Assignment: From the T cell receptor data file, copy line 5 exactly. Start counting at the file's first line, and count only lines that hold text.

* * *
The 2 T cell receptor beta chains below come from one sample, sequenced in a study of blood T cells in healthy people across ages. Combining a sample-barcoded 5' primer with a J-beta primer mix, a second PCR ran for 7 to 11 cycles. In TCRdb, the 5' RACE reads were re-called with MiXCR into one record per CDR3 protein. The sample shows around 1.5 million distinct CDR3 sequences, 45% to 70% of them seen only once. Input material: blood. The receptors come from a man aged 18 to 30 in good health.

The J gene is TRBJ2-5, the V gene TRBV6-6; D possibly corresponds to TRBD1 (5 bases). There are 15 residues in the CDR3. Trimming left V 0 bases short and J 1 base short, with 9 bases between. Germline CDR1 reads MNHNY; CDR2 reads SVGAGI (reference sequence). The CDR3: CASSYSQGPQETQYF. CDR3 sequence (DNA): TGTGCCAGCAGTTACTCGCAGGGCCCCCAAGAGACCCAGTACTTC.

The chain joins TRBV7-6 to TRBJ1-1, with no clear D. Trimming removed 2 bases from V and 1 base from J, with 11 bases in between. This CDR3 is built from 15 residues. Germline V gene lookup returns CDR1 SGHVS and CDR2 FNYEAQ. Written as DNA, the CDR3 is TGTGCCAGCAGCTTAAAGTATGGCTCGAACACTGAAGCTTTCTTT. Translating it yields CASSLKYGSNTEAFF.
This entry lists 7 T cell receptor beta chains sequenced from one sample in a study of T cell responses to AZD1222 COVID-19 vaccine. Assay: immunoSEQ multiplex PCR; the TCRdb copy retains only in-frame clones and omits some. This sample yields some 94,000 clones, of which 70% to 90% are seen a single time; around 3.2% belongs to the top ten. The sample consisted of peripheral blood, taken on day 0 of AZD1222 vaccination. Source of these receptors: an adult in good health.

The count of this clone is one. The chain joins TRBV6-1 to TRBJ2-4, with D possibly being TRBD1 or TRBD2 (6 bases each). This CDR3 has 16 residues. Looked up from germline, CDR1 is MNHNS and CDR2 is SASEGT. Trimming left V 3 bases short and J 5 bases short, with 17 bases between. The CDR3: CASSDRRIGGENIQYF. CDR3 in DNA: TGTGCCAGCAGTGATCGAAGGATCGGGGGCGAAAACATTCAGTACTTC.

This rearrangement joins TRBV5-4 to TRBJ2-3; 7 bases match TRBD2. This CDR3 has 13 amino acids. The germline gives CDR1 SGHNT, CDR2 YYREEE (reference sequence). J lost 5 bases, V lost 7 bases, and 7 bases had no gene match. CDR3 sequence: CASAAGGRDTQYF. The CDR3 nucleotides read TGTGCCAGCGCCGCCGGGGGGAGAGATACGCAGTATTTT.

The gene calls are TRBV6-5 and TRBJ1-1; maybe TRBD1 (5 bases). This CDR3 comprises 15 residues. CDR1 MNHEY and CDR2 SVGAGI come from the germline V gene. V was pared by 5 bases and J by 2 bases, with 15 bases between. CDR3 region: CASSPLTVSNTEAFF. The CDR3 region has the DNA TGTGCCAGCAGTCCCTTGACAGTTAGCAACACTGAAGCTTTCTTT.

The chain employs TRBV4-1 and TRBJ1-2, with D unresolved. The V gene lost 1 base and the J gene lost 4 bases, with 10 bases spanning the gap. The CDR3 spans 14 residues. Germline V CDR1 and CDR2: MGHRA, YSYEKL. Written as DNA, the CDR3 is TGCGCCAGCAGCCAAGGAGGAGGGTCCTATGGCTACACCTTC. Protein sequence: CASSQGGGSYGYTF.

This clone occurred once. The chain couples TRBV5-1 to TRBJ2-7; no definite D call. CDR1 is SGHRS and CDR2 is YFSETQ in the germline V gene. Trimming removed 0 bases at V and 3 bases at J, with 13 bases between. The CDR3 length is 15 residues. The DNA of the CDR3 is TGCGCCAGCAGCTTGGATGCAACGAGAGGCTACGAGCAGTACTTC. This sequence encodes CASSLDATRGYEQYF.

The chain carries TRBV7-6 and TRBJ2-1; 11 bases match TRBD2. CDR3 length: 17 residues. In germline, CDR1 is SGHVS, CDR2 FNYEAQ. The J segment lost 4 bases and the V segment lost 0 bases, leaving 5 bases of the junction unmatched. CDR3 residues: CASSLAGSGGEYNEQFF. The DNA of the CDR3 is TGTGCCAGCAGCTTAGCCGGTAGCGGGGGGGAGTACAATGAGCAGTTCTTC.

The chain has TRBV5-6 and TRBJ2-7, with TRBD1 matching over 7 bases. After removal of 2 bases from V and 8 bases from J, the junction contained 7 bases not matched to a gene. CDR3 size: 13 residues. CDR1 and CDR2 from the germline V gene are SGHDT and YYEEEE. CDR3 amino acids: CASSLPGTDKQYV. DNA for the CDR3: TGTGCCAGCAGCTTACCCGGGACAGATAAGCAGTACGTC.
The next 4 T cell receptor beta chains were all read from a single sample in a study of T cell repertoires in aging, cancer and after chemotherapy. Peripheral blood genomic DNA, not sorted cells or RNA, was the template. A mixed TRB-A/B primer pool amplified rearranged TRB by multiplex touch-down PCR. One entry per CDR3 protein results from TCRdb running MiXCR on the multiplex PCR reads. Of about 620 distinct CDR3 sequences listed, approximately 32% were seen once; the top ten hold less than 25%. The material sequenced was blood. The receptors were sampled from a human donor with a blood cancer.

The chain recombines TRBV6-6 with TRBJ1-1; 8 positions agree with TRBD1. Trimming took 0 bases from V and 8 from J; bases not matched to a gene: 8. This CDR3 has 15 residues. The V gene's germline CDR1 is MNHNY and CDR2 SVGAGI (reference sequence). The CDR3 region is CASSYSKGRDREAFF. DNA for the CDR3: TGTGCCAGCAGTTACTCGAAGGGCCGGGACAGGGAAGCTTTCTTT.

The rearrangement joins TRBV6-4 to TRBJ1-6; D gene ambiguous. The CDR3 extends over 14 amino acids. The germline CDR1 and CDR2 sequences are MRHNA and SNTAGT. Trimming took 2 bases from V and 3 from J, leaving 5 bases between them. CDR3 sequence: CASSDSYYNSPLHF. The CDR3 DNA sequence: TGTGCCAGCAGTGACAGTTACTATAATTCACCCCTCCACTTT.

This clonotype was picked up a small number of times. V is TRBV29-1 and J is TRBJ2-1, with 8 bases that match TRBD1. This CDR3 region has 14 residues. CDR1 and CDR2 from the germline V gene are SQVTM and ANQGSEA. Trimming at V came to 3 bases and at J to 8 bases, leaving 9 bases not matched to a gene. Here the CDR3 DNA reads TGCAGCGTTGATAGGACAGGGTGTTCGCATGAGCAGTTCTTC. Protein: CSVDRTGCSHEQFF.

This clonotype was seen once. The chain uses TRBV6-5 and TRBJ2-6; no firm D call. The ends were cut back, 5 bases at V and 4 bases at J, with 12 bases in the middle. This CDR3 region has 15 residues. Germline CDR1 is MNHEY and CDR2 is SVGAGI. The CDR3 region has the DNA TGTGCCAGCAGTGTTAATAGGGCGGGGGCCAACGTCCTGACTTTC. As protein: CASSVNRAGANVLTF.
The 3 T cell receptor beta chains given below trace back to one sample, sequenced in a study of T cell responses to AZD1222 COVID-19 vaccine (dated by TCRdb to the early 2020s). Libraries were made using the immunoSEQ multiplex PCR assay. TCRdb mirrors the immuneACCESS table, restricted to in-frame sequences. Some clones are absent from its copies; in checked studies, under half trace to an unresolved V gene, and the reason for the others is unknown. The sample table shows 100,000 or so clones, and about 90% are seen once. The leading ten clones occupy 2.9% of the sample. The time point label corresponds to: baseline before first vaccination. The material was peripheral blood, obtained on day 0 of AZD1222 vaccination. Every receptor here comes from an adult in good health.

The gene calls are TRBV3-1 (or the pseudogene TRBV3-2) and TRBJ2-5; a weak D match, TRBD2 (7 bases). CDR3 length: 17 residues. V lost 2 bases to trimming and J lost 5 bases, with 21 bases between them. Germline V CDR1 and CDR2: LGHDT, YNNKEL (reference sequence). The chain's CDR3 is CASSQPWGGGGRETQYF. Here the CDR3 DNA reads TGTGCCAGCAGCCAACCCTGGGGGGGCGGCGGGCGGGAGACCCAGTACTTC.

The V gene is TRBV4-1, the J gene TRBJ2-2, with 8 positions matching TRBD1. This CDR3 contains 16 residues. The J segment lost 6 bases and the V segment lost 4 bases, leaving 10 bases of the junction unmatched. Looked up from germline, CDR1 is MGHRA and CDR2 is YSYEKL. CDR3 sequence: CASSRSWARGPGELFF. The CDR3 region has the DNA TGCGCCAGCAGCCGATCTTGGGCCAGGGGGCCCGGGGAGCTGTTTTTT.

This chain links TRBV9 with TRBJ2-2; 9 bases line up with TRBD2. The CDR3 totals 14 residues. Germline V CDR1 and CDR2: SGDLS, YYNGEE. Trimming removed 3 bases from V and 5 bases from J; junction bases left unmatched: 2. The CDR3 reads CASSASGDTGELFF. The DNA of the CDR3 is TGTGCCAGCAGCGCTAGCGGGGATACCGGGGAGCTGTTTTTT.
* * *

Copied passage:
The count of this clone is one. The chain joins TRBV6-1 to TRBJ2-4, with D possibly being TRBD1 or TRBD2 (6 bases each). This CDR3 has 16 residues. Looked up from germline, CDR1 is MNHNS and CDR2 is SASEGT. Trimming left V 3 bases short and J 5 bases short, with 17 bases between. The CDR3: CASSDRRIGGENIQYF. CDR3 in DNA: TGTGCCAGCAGTGATCGAAGGATCGGGGGCGAAAACATTCAGTACTTC.